Which is why it’s so sad and surprising that Dollhouse was such a critical and commercial failure. (But it still got TWO full seasons!) It lacked the heart of earlier Whedon offerings. It’s hard to have a strong female lead when that lead spends much of her time being a vegetable. The show later found its footing in questioning the nature of identity, questions of the soul, and the dangers of technology, but its management at the hands of the same network that canceled Firefly left the show’s creator wondering why he didn’t stick to internet video.
AND WHY NOT? Doctor Horrible’s Sing-a-long Blog is a three-part masterpiece that epitomizes everything that fans love about Joss Whedon. It’s like Buffy: The Musical, except the cast members were actually selected for their singing ability first and foremost. Nathan Fillion (from Firefly) teams up with Felicia Day (later from Dollhouse) and Neil Patrick Harris (just AWESOME) to bring us the same quirky, skewed slant on usual geek and musical tropes with the same heartbreaking ending one comes to expect from a Whedon outing. Even the commentary was done as a musical. You don’t get much better than that.
Well, maybe a little better. Judd Apatow has directly (and, through his peers, indirectly) ruled the comedy film roost since “The 40 Year Old Virgin”. Each of his films is about a geeky social misfit who finally finds a way to to be a little more normal. Unlike other films about geek conformity, though, the characters in Apatow’s films tend to be fairly well-adjusted to their flagrant disregard for societal norms. These films are less about “how to be normal when you grow up”, but rather “how to grow up, but still be a geek.” And proud of it!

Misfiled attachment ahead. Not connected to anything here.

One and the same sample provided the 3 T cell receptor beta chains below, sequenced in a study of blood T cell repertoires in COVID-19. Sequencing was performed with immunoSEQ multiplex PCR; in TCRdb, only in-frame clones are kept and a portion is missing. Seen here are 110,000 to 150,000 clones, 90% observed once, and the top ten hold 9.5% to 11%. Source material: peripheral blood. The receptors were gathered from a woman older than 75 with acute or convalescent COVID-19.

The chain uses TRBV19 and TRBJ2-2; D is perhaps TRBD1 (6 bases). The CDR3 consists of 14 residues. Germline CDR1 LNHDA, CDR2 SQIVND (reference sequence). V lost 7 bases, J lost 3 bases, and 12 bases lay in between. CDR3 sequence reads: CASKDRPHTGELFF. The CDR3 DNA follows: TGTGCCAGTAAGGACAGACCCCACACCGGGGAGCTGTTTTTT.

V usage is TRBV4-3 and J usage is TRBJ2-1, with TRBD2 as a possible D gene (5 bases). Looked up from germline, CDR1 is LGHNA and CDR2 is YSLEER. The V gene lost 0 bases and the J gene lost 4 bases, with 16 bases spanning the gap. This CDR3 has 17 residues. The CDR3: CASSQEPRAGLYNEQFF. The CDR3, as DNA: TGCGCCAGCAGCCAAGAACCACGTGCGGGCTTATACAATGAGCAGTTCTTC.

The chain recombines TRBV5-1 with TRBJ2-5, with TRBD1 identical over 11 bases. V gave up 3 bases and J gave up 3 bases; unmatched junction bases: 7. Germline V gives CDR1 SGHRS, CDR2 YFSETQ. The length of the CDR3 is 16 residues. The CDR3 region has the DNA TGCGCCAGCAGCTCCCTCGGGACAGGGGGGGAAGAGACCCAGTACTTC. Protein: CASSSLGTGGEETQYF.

Out of all the films that could be credited to his troupe and sensibilities (Anchorman, Superbad, Talladega Nights, Walk Hard, Forgetting Sarah Marshall, Step Brothers, Pineapple Express, Year One), only 40 Year Old Virgin, Knocked Up, and Funny People sit upon his directing mantle. But we can credit this comedic renaissance, and its themes, with this one man — even if he is responsible for “The Cable Guy”…
But he was also the mastermind of television’s aptly-named (and very telling) Freaks and Geeks. As someone who never saw that show, but loves the movies, I can only imagine what it must be like for Judd Apatow fans who have been there since “the beginning”.
Judd Apatow may not run in quite the same circles as his other “J” counterparts, but he frequently employs or collaborates with geek favorites in his movie-making entourage: Seth Rogen, Michael Cera, Will Farrel, Harold Ramis, Jack Black, and many others.
It’s not easy being geek
Be that as it may, is it long before more crossovers begin to happen? Keri Russell and Nathan Fillion already hooked up in “The Waitress”. Dollhouse captured a couple of Battlestar Galactica alumni. Allyson Hannigan (Willow from Buffy) and Neil Patrick Harris currently co-star together on How I Met Your Mother.
The geek event horizon is upon us! There is no escape. J is the alpha and the omega.
Enjoy the universe while it lasts, fellow geeks.